Susan Collins is "open" to calling witnesses in President Trump's Senate impeachment trial

Collins, who is up for re-election in 2020, has emerged as a possible swing vote in the Senate impeachment trial

By Shira Tarlo
December 31, 2019 4:07PM (UTC)
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Sen. Susan Collins, R-Maine (Bill Clark/CQ-Roll Call, Inc via Getty Images)

Sen. Susan Collins, R-Maine, on Monday appeared to break with some of her GOP colleagues when she stated that she is "open" to calling witnesses as part of the Senate impeachment trial of President Donald Trump.

Collins, in separate interviews with Maine Public Radio and WCSH, a Maine TV station, said a decision on potential witnesses should wait until after senators hear opening arguments from both  House impeachment managers and Trump's legal team.

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"I am open to witnesses. I think it's premature to decide who should be called until we see the evidence that is presented and get the answers to the questions that we senators can submit through the Chief Justice to both sides," Collins told Maine Public Radio when asked about calling acting White House chief of staff Mick Mulvaney or former national security adviser John Bolton. Neither Mulvaney nor Bolton testified during the House impeachment inquiry.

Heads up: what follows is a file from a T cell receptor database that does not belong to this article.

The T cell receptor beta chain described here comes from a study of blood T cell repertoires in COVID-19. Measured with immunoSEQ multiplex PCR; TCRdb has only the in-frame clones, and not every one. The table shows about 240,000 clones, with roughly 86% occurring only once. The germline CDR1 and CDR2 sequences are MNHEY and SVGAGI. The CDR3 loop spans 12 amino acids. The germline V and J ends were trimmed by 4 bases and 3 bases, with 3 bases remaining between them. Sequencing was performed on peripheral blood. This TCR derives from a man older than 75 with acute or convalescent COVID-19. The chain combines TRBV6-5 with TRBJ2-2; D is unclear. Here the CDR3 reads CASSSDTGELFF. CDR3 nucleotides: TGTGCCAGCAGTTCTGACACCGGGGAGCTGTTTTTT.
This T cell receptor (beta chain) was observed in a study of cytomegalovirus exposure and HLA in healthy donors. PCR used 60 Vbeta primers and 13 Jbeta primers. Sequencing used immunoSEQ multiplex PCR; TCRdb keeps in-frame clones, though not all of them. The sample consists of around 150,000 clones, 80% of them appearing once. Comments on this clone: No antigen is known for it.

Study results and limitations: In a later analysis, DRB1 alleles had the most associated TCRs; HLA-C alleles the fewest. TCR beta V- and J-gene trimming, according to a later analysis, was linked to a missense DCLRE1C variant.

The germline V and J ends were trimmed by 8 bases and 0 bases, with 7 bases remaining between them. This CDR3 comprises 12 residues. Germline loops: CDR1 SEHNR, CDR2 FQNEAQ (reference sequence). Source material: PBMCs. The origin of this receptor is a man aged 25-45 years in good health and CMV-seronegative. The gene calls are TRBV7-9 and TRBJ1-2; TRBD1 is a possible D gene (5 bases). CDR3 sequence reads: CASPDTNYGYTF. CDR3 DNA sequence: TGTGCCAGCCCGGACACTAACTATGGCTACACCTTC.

Collins said she thought Senate Majority Leader Mitch McConnell, R-Ky., and Senate Minority Leader Charles Schumer, D-N.Y., should follow the model of the five-week impeachment trial of former President Bill Clinton in 1999. Collins, one of the 15 senators currently serving who voted in the Clinton impeachment trial in 1999, said the Clinton process was "fair" and "thorough."

During the Clinton trial, senators voted 100-0 on a resolution detailing the rules of the trial. A second calling witnesses broke down along party lines.

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"We then had a vote on whether or not we needed further information, and we decided to depose three witnesses. So they did not testify in person, but they were deposed by both sides," Collins told WCSH of the Clinton process. "and that was a valuable way to proceed in that trial."